It's not how "we hold these truths to be self-evident" –– even though that is one of the neatest summaries of all time (all are created equal, with the right to life, liberty, and the pursuit of happiness).
Nor is it how governments "derive their power from the will of the governed," which is likewise very elegant.
That initial section endures and continues to inspire.
"He is at this time transporting large Armies of foreign Mercenaries to compleat the works of death, desolation and tyranny, already begun with circumstances of Cruelty & perfidy scarcely paralleled in the most barbarous ages, and totally unworthy the Head of a civilized nation."*
This is just one of a couple of dozen of reasons that the 13 states agreed to start the Revolution. You can feel the outrage and exhaustion –– though it was written mostly by Thomas Jefferson, the whole document was agreed to by committee.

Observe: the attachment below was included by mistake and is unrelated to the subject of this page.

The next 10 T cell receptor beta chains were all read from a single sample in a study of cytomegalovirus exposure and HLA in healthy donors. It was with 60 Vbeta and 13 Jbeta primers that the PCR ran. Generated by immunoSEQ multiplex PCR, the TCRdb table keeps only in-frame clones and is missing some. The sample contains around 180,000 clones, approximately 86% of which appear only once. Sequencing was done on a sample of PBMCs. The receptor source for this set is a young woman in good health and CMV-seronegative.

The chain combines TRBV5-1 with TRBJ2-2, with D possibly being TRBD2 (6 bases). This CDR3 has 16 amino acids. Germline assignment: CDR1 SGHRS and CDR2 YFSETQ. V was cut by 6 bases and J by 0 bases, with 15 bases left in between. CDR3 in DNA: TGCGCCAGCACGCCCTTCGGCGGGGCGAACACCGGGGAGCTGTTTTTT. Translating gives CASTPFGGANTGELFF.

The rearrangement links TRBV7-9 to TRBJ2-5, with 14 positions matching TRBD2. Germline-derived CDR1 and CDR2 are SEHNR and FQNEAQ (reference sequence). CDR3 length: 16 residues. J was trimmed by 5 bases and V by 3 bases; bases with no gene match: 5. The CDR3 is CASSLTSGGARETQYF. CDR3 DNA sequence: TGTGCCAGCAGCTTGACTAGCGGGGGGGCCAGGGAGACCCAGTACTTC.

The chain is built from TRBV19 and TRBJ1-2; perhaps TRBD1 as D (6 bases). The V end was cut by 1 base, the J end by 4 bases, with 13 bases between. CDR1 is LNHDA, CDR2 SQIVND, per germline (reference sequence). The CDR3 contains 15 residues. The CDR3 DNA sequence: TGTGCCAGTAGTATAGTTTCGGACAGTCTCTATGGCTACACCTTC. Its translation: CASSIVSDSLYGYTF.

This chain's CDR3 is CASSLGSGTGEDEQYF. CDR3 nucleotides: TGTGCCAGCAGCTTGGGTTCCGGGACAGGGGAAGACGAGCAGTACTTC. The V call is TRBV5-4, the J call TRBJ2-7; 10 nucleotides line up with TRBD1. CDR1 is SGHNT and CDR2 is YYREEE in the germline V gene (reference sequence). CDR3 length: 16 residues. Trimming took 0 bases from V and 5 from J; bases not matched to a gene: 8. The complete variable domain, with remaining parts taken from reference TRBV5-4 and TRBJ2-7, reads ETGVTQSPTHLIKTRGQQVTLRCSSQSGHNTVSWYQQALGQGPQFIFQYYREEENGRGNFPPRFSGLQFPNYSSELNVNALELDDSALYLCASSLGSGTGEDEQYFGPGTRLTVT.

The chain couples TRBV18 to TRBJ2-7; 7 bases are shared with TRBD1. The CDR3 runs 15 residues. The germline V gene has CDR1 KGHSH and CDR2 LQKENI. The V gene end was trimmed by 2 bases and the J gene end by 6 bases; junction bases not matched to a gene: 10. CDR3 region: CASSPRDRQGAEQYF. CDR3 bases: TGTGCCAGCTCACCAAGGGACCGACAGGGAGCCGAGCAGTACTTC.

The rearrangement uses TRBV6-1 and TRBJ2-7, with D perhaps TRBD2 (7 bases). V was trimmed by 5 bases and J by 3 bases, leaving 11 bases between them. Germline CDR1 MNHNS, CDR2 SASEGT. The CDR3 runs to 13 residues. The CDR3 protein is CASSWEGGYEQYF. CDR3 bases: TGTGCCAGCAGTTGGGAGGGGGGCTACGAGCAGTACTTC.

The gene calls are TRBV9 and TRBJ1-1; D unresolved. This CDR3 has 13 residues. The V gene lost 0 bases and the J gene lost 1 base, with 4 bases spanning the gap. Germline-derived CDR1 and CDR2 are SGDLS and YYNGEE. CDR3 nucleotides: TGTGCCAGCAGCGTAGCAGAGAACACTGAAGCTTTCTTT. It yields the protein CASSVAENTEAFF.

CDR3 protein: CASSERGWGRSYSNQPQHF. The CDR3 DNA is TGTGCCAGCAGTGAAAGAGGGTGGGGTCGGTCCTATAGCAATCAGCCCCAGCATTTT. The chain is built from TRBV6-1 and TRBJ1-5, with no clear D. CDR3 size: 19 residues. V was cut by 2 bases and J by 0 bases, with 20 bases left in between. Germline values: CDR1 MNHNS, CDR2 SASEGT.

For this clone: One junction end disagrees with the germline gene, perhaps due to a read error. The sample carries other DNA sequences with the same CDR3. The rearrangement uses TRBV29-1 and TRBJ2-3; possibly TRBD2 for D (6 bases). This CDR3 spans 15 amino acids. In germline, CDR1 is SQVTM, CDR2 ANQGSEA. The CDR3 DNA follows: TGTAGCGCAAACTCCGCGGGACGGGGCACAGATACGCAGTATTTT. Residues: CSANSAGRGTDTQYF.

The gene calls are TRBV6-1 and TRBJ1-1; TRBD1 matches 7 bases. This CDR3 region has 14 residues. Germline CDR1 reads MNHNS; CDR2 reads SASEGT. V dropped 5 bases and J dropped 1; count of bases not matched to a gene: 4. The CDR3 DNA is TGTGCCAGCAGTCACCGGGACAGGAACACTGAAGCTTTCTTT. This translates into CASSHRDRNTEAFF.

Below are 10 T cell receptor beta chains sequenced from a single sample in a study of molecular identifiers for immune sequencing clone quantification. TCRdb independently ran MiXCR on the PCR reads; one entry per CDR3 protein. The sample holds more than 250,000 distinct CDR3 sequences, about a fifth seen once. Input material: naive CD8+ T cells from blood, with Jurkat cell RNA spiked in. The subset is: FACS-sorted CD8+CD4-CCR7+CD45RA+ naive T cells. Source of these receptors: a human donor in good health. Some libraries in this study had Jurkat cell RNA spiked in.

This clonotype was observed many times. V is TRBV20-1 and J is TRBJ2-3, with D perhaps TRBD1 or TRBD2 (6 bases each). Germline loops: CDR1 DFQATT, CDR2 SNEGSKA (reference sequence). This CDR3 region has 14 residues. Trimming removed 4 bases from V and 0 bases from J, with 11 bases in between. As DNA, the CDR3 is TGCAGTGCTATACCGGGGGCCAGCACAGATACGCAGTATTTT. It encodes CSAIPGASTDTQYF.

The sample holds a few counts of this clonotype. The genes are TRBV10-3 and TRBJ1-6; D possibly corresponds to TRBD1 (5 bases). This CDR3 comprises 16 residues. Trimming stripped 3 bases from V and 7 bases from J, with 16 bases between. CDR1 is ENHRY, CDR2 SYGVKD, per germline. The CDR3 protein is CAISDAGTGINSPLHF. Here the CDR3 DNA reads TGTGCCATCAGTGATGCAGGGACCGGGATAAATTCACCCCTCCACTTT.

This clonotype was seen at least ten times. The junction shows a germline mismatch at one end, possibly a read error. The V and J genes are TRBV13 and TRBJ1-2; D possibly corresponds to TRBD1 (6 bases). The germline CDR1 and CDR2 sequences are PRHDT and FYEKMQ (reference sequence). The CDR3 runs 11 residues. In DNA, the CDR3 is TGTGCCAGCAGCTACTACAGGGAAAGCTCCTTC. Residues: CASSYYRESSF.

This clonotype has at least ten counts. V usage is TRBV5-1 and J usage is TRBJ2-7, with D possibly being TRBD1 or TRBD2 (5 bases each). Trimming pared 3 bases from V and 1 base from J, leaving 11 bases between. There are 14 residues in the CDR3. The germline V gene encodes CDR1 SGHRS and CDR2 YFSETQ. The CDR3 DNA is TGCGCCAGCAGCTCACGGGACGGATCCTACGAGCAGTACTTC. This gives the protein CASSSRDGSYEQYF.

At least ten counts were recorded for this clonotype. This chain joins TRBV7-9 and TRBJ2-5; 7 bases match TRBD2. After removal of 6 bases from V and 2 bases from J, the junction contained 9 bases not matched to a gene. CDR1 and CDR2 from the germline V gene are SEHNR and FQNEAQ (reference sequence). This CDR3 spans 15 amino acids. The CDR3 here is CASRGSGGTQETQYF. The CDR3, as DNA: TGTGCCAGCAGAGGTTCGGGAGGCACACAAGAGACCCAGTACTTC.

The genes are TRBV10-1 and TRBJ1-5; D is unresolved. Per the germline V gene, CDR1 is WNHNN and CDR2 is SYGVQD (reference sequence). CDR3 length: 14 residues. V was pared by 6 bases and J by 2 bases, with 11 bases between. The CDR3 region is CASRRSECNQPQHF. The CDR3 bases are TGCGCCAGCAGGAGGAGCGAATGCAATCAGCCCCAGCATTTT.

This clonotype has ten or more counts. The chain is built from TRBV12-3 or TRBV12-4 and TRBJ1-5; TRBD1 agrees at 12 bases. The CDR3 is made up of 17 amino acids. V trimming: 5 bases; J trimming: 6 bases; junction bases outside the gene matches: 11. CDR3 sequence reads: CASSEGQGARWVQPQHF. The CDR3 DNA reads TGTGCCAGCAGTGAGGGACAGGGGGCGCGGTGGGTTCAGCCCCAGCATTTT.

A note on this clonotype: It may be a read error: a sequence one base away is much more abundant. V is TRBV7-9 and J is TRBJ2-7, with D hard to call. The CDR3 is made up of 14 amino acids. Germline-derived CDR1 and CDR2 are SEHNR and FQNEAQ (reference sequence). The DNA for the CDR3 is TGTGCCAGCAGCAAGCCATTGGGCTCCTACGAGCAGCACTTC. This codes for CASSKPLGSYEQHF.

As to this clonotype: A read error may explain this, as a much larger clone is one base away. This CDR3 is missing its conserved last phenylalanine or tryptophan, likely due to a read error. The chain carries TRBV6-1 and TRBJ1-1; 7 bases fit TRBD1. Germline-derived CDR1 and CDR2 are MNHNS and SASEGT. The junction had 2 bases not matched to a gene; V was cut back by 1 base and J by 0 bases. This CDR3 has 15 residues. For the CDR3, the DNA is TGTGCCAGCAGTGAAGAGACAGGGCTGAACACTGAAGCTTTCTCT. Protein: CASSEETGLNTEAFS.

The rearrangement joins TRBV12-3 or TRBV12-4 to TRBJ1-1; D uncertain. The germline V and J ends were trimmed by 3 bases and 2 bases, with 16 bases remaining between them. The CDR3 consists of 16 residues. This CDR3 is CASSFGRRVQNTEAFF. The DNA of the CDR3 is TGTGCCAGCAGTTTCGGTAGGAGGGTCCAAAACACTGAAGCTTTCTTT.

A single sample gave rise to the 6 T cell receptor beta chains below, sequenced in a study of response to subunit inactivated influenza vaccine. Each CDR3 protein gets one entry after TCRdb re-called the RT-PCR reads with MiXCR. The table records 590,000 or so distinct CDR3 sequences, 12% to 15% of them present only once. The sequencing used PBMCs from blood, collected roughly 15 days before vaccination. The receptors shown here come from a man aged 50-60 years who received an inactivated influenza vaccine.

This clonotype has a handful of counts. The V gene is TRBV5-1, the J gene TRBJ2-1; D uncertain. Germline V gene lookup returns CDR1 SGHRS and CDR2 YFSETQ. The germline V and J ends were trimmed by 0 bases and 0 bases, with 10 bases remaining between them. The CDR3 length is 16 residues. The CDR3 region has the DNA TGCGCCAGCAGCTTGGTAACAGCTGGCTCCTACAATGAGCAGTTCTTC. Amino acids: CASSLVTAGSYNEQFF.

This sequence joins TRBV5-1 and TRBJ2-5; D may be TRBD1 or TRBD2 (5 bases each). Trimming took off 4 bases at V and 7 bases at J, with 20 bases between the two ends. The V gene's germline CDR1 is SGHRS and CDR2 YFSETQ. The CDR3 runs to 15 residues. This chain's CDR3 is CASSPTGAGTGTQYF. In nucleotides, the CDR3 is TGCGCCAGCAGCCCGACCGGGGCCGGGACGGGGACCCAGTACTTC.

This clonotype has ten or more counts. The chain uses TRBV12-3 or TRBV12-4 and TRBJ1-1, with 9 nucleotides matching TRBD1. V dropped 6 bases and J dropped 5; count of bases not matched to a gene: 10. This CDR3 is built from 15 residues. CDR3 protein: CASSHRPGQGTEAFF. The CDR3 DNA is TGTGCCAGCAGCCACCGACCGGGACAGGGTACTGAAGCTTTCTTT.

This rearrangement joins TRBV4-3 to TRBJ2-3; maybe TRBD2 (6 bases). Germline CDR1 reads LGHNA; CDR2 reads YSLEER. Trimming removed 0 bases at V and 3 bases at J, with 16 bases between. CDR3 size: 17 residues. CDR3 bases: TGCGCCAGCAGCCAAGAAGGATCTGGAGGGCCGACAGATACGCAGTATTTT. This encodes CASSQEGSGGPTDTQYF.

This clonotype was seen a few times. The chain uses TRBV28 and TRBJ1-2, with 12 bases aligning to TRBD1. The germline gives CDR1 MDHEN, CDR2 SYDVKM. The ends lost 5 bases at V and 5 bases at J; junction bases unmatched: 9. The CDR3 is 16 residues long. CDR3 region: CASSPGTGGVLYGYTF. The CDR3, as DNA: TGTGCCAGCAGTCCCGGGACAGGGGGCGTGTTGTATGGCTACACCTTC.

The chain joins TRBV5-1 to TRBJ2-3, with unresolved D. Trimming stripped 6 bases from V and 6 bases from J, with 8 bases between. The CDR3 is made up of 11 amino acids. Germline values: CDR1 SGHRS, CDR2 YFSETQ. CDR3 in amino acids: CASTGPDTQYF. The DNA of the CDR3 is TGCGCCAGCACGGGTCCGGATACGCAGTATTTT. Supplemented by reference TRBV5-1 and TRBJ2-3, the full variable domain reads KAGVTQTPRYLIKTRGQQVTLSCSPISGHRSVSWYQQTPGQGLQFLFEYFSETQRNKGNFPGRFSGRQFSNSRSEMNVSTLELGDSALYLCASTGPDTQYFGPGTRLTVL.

Sadly, other complaints against the King (like this one: "He has waged cruel war against human nature itself, violating its most sacred rights of life and liberty in the persons of a distant people who never offended him, captivating & carrying them into slavery in another hemisphere, or incur miserable death in transportation thither.") didn't make the cut. How different a Republic it would have been had that one made it.
*Don't recognize these lines? That's okay. National Public Radio broadcasts the Declaration in full every year and you can read the whole thing in a careful ten minutes or so.. Here's a link to our fantastic National Archives transcription.